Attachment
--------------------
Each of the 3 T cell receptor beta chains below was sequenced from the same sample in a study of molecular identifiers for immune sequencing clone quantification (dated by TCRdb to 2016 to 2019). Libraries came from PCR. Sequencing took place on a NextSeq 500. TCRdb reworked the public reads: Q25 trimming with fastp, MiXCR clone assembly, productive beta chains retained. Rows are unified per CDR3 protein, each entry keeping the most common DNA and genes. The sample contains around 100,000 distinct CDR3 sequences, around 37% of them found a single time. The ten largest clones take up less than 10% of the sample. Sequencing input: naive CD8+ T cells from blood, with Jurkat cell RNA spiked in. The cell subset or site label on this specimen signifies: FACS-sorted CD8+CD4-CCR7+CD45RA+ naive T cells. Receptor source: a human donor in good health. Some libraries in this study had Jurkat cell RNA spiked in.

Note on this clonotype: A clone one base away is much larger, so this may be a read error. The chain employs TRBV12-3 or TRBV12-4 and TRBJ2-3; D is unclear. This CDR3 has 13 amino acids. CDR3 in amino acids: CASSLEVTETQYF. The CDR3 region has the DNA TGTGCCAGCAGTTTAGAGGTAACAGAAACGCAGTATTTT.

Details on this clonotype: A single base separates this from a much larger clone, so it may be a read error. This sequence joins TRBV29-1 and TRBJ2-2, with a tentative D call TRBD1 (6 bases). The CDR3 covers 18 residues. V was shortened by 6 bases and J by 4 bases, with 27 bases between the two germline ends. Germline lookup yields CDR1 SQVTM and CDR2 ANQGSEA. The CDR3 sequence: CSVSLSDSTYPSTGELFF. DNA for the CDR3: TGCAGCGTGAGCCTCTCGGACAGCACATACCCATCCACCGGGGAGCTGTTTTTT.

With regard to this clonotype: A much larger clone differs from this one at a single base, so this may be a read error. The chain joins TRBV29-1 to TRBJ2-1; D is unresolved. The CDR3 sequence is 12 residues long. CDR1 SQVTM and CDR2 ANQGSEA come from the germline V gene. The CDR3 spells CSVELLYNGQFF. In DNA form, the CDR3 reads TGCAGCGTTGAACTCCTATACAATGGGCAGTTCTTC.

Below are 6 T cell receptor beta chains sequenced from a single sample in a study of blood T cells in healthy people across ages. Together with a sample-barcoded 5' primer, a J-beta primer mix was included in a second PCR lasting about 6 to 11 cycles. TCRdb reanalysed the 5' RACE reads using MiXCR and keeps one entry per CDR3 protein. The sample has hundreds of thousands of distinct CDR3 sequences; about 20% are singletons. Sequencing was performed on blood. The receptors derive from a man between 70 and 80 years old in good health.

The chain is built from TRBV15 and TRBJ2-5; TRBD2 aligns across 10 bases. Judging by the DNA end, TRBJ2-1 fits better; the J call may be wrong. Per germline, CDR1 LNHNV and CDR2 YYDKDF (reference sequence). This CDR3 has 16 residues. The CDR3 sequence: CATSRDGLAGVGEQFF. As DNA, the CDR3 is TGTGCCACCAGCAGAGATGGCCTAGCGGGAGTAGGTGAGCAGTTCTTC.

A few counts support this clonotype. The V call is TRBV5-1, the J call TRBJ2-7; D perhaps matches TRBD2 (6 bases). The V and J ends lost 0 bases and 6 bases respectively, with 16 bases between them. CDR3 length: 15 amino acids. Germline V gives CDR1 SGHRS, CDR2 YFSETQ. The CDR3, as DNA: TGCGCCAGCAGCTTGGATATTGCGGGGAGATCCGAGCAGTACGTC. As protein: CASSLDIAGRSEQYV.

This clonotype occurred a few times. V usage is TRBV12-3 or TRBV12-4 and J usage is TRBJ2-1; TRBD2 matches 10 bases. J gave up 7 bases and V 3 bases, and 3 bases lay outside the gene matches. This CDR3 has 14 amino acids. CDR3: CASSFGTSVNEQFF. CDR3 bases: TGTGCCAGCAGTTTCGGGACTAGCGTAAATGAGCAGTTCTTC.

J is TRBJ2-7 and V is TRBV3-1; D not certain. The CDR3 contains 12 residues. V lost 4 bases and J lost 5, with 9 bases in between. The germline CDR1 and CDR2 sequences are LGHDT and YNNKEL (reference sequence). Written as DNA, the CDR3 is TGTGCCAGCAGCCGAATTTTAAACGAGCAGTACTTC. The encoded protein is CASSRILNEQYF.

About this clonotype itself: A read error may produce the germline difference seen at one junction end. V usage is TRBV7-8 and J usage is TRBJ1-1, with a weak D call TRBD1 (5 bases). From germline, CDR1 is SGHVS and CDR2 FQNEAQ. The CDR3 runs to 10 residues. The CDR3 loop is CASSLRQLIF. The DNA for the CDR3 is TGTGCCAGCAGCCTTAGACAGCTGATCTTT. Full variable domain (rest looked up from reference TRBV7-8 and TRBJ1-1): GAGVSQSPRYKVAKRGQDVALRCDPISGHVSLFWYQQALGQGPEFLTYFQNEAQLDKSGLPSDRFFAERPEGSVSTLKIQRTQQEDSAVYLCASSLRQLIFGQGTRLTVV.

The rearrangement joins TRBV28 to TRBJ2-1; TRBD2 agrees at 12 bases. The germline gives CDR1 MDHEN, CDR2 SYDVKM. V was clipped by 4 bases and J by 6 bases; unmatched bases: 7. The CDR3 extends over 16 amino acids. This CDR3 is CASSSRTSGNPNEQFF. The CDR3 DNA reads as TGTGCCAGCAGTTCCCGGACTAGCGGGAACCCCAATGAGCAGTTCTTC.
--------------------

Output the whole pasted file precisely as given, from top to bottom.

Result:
Each of the 3 T cell receptor beta chains below was sequenced from the same sample in a study of molecular identifiers for immune sequencing clone quantification (dated by TCRdb to 2016 to 2019). Libraries came from PCR. Sequencing took place on a NextSeq 500. TCRdb reworked the public reads: Q25 trimming with fastp, MiXCR clone assembly, productive beta chains retained. Rows are unified per CDR3 protein, each entry keeping the most common DNA and genes. The sample contains around 100,000 distinct CDR3 sequences, around 37% of them found a single time. The ten largest clones take up less than 10% of the sample. Sequencing input: naive CD8+ T cells from blood, with Jurkat cell RNA spiked in. The cell subset or site label on this specimen signifies: FACS-sorted CD8+CD4-CCR7+CD45RA+ naive T cells. Receptor source: a human donor in good health. Some libraries in this study had Jurkat cell RNA spiked in.

Note on this clonotype: A clone one base away is much larger, so this may be a read error. The chain employs TRBV12-3 or TRBV12-4 and TRBJ2-3; D is unclear. This CDR3 has 13 amino acids. CDR3 in amino acids: CASSLEVTETQYF. The CDR3 region has the DNA TGTGCCAGCAGTTTAGAGGTAACAGAAACGCAGTATTTT.

Details on this clonotype: A single base separates this from a much larger clone, so it may be a read error. This sequence joins TRBV29-1 and TRBJ2-2, with a tentative D call TRBD1 (6 bases). The CDR3 covers 18 residues. V was shortened by 6 bases and J by 4 bases, with 27 bases between the two germline ends. Germline lookup yields CDR1 SQVTM and CDR2 ANQGSEA. The CDR3 sequence: CSVSLSDSTYPSTGELFF. DNA for the CDR3: TGCAGCGTGAGCCTCTCGGACAGCACATACCCATCCACCGGGGAGCTGTTTTTT.

With regard to this clonotype: A much larger clone differs from this one at a single base, so this may be a read error. The chain joins TRBV29-1 to TRBJ2-1; D is unresolved. The CDR3 sequence is 12 residues long. CDR1 SQVTM and CDR2 ANQGSEA come from the germline V gene. The CDR3 spells CSVELLYNGQFF. In DNA form, the CDR3 reads TGCAGCGTTGAACTCCTATACAATGGGCAGTTCTTC.

Below are 6 T cell receptor beta chains sequenced from a single sample in a study of blood T cells in healthy people across ages. Together with a sample-barcoded 5' primer, a J-beta primer mix was included in a second PCR lasting about 6 to 11 cycles. TCRdb reanalysed the 5' RACE reads using MiXCR and keeps one entry per CDR3 protein. The sample has hundreds of thousands of distinct CDR3 sequences; about 20% are singletons. Sequencing was performed on blood. The receptors derive from a man between 70 and 80 years old in good health.

The chain is built from TRBV15 and TRBJ2-5; TRBD2 aligns across 10 bases. Judging by the DNA end, TRBJ2-1 fits better; the J call may be wrong. Per germline, CDR1 LNHNV and CDR2 YYDKDF (reference sequence). This CDR3 has 16 residues. The CDR3 sequence: CATSRDGLAGVGEQFF. As DNA, the CDR3 is TGTGCCACCAGCAGAGATGGCCTAGCGGGAGTAGGTGAGCAGTTCTTC.

A few counts support this clonotype. The V call is TRBV5-1, the J call TRBJ2-7; D perhaps matches TRBD2 (6 bases). The V and J ends lost 0 bases and 6 bases respectively, with 16 bases between them. CDR3 length: 15 amino acids. Germline V gives CDR1 SGHRS, CDR2 YFSETQ. The CDR3, as DNA: TGCGCCAGCAGCTTGGATATTGCGGGGAGATCCGAGCAGTACGTC. As protein: CASSLDIAGRSEQYV.

This clonotype occurred a few times. V usage is TRBV12-3 or TRBV12-4 and J usage is TRBJ2-1; TRBD2 matches 10 bases. J gave up 7 bases and V 3 bases, and 3 bases lay outside the gene matches. This CDR3 has 14 amino acids. CDR3: CASSFGTSVNEQFF. CDR3 bases: TGTGCCAGCAGTTTCGGGACTAGCGTAAATGAGCAGTTCTTC.

J is TRBJ2-7 and V is TRBV3-1; D not certain. The CDR3 contains 12 residues. V lost 4 bases and J lost 5, with 9 bases in between. The germline CDR1 and CDR2 sequences are LGHDT and YNNKEL (reference sequence). Written as DNA, the CDR3 is TGTGCCAGCAGCCGAATTTTAAACGAGCAGTACTTC. The encoded protein is CASSRILNEQYF.

About this clonotype itself: A read error may produce the germline difference seen at one junction end. V usage is TRBV7-8 and J usage is TRBJ1-1, with a weak D call TRBD1 (5 bases). From germline, CDR1 is SGHVS and CDR2 FQNEAQ. The CDR3 runs to 10 residues. The CDR3 loop is CASSLRQLIF. The DNA for the CDR3 is TGTGCCAGCAGCCTTAGACAGCTGATCTTT. Full variable domain (rest looked up from reference TRBV7-8 and TRBJ1-1): GAGVSQSPRYKVAKRGQDVALRCDPISGHVSLFWYQQALGQGPEFLTYFQNEAQLDKSGLPSDRFFAERPEGSVSTLKIQRTQQEDSAVYLCASSLRQLIFGQGTRLTVV.

The rearrangement joins TRBV28 to TRBJ2-1; TRBD2 agrees at 12 bases. The germline gives CDR1 MDHEN, CDR2 SYDVKM. V was clipped by 4 bases and J by 6 bases; unmatched bases: 7. The CDR3 extends over 16 amino acids. This CDR3 is CASSSRTSGNPNEQFF. The CDR3 DNA reads as TGTGCCAGCAGTTCCCGGACTAGCGGGAACCCCAATGAGCAGTTCTTC.